Explore The Amazing World Of Seattle’s Craft Beer

By Stephanie Yoder,

Seattle has long been on the leading edge of America’s craft beer movement. It has one unique advantage over nearly everywhere else in the country: proximity to the Yakima Valley which grows 75% of the nation’s hops. As a result, Washington State has almost 300 breweries, most of which are headquartered in Seattle. Northwest style IPA’s are the predominant choice but you can find all sorts of interesting traditional and experimental beers in the city. Craft beer lovers will be both delighted and overwhelmed by the sheer amount of choices available to them in Seattle. Here’s a guide to help you sample the best of Seattle’s craft beer scene:

Brewpubs

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Try the IPA at Fremont Brewery. Photo by ctj71081 CC BY

To really dive deeply into Seattle’s immense beer selection, make time to visit one or more of Seattle’s well established brewpubs. These bars (some of which serve food as well) are run by the breweries themselves and specialize in a single brand of beer, which is often brewed on site. It’s a great way to try perennial favorites as well as experimental brews and limited edition seasonals. If you’re visiting Pike Place Market, consider popping into the adjacent Pike Brewing Company, which has pub food, beerflights and even offers brew tours. Don’t miss the Space Needle IPA, a strong India Pale Ale representative of Seattle’s signature robust and hoppy ales.

Other big brewpubs worth Room5g out include Elysian, which has several locations around town and the amazing Redhook Brewery. If you make it to the trendy Fremont neighborhood stop in at Fremont Brewery, which operates a tasting room and large sunny beer garden next to Lake Union. Their flagship beer is their Universal Pale Ale, which is perfect for sipping on a hot day.

Brewery Crawling

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Head over to Reuben’s Brews for a fresh taste of hops! Photo Matthew Addie by CC BY

Seattle’s hipster-meets-urban-family neighborhood, Ballard, has the highest density of breweries in Seattle. This makes it perfect for a do-it-yourself brewery crawl. Appoint a designated driver (or bike if you’re brave), and spend the afternoon hopping from one unique craft brewery to another. You can pick and choose your own destinations, but make sure to include Hale’s Ales, which opened back in 1983 and claims the first micro-brewed Pale Ale in the Northwest. Reuben’s Brews is a fairly new taproom, crowdfunded in part via Kickstarter and features small batch ales that you won’t find distributed anywhere else. Then there’s Populuxe Brewing, Jolly Roger, NW Peaks Brewery and more. Pace yourself if you decide to take on this adventure!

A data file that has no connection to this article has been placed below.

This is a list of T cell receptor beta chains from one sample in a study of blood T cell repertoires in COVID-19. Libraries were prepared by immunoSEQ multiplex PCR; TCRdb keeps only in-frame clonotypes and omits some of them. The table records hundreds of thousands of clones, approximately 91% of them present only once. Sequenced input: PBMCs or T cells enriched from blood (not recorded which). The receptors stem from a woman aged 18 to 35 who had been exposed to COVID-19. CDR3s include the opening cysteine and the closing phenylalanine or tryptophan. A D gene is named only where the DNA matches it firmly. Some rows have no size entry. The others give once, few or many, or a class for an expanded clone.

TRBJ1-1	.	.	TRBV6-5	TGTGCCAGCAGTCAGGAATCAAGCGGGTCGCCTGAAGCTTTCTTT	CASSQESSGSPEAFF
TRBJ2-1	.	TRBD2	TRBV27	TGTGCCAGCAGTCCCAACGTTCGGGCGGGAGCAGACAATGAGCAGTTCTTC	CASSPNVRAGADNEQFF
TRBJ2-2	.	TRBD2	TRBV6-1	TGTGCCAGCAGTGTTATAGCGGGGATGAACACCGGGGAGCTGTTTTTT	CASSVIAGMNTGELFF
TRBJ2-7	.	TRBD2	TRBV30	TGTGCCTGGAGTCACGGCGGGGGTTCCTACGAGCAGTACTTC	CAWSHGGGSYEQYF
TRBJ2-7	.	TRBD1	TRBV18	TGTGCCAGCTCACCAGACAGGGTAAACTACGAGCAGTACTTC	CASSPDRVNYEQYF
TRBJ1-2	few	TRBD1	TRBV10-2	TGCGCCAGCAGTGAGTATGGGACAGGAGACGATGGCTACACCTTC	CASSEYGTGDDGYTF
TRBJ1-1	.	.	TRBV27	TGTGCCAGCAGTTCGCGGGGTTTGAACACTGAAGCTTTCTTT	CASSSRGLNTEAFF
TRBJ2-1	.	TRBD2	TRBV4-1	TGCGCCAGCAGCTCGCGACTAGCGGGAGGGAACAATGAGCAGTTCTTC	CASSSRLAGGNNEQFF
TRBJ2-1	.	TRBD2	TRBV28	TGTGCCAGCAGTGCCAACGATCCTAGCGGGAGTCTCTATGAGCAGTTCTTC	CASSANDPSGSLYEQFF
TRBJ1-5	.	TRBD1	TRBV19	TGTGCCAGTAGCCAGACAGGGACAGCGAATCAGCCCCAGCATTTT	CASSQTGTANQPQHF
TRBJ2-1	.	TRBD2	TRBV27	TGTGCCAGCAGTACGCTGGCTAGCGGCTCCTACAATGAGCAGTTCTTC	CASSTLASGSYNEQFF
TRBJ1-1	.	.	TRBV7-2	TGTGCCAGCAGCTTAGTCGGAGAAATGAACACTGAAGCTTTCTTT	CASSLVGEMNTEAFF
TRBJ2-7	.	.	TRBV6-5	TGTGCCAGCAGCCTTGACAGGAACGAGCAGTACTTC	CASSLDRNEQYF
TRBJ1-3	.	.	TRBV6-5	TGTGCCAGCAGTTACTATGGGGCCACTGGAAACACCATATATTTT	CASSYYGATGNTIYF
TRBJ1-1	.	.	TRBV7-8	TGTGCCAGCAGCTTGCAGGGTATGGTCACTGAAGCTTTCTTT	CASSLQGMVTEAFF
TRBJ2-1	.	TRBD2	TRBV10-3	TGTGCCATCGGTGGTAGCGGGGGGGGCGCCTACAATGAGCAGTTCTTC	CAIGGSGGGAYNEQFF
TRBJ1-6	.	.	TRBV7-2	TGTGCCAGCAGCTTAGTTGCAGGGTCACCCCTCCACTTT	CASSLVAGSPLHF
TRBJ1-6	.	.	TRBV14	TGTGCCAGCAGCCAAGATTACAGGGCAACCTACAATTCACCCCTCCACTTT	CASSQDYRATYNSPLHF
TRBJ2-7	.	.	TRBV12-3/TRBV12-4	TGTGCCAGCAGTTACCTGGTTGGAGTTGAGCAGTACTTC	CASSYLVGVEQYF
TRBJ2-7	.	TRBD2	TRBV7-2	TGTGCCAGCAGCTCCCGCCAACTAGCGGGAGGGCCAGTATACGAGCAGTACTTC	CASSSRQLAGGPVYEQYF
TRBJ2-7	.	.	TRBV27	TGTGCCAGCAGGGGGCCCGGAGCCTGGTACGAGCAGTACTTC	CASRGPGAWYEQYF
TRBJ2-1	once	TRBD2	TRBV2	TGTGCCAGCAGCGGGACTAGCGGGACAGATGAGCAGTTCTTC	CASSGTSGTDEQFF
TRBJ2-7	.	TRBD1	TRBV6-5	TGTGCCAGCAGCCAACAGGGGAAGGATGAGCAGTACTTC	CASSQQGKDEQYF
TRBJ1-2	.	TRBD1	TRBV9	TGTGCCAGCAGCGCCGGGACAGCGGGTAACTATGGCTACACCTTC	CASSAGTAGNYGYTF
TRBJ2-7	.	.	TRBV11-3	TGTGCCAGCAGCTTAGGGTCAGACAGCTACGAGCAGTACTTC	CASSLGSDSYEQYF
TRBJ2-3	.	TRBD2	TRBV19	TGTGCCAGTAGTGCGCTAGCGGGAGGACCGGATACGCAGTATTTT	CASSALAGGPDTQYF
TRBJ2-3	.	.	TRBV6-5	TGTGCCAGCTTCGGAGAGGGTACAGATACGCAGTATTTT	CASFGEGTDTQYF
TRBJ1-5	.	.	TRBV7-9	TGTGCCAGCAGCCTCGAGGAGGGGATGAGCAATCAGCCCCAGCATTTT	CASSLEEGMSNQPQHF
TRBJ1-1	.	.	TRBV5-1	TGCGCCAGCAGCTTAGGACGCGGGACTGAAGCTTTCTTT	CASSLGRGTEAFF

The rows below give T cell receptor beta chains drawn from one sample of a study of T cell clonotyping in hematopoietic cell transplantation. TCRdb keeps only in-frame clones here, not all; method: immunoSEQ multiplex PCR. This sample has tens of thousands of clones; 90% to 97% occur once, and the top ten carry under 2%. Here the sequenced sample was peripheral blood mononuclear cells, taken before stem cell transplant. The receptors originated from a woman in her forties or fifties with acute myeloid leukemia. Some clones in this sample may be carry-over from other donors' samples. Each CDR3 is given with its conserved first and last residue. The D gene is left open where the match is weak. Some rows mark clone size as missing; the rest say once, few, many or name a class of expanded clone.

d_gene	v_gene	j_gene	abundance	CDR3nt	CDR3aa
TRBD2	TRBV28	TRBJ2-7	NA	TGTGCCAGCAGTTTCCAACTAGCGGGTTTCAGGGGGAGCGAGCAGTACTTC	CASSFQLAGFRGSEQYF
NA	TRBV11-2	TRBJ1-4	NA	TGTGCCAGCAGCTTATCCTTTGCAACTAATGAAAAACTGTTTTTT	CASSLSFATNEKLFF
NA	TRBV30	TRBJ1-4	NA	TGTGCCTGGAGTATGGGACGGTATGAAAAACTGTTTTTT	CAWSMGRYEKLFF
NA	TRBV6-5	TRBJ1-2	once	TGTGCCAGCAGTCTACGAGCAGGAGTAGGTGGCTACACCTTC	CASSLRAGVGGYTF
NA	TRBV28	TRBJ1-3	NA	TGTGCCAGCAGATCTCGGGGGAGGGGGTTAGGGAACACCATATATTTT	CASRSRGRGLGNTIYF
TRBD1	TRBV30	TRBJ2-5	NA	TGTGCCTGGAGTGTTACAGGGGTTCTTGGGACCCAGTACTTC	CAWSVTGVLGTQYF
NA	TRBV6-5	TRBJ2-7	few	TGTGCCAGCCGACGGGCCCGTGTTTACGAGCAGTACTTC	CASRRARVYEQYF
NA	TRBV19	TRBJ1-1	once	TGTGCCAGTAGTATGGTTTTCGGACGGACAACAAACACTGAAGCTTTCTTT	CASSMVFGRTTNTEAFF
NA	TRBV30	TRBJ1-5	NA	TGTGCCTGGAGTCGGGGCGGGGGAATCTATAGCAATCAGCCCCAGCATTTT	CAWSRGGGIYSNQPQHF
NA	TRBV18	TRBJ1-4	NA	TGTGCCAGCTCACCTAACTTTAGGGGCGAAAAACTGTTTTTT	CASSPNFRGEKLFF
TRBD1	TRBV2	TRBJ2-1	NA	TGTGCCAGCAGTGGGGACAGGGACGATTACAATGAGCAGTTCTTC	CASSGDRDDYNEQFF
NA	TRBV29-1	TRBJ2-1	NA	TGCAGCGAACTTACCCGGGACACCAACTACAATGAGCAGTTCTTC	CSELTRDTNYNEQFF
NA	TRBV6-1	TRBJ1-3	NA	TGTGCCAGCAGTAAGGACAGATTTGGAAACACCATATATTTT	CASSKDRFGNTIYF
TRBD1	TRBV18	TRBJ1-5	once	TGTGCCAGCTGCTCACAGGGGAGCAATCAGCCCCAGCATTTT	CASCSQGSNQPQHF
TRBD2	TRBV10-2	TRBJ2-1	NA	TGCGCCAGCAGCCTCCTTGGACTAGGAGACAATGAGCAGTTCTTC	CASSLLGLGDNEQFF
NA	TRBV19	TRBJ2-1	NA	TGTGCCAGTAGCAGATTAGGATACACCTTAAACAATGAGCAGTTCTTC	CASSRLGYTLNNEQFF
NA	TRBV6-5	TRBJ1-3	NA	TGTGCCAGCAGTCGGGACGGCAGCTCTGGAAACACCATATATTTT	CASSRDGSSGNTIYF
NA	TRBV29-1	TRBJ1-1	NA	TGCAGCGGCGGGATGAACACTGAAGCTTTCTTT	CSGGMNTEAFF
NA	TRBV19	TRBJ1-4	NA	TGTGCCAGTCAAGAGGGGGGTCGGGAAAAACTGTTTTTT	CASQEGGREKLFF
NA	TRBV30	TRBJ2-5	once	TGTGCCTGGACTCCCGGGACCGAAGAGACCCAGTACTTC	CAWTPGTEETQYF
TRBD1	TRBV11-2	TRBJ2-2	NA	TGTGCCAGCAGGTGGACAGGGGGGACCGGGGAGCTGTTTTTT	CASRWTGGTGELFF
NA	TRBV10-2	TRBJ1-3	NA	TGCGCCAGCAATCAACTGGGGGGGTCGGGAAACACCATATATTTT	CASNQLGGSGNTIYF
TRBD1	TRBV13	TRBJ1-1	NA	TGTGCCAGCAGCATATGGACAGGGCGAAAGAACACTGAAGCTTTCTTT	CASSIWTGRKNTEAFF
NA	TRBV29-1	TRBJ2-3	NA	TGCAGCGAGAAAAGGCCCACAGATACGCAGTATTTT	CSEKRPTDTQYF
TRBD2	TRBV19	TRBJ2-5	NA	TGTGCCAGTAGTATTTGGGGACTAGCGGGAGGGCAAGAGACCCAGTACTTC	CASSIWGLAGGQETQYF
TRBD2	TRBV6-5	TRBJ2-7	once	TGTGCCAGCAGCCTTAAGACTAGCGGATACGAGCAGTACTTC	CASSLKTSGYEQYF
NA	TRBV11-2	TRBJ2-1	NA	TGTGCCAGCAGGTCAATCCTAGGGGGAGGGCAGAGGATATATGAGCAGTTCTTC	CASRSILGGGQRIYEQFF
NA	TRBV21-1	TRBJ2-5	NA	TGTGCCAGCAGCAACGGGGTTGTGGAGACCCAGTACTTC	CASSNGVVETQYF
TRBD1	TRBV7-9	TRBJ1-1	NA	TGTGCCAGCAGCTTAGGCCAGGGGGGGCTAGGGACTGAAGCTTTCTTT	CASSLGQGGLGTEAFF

Can’t Miss Taprooms and Beer Bars

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Explore the Biergarten at Chuck’s. Photo by Author

If you’re short on time, you can sample a variety of Seattle beers all in one place at one of the many excellent beer bars around town. The Pine Box in Capitol Hill used to be a funeral home, but now it has one of the best curated collections of beers in the Pacific Northwest. It often tops lists of best beer bars in the country. On a sunny day, Chuck’s Hop Shop in the Central District is the perfect place to park yourself outside and enjoy 40+ beers on tap and revolving food trucks. Also worth a look for beer lovers: the Brouwer’s in Fremont, Bravehorse Tavern and 500 Local.

Beer Festivals

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Beer festivals like Oktoberfest are always a good option to try a big selections of brews. Photo Sonya by CC BY

During the summer months visitors can catch a plethora of fun beer festivals in and around Seattle. Most of these festivals require you to pay admission, which comes with a certain amount of “tastings” (more tastings can usually be purchased on site). There’s Seattle Beer Week each May, the Seattle International Beer Fest in July and the annual Fremont Oktoberfest in September to name a few. Check what’s going on during your visit.

Beyond Beer

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Not a beer lover? Try the cider! Photo by pwenzel CC BY

In the unlikely event you tire of the vast selection of beers available to you in Seattle, there are other options. In addition to being the biggest hops producer in the country, Washington State is also the primary apple-growing region in the United States. This means that in addition to beer, there is a small but growing hard cider industry. You can try local cider at almost any beer bar, but for an in depth survey, head to one of Seattle’s few dedicated cider bars. Capitol Cider in Capitol Hill has a revolving lineup of ciders on tap, many of them local, as well as a huge bottle list. No matter where you go in Seattle, there’s always a great beer to be found!

Where in the country are your favorite beers?

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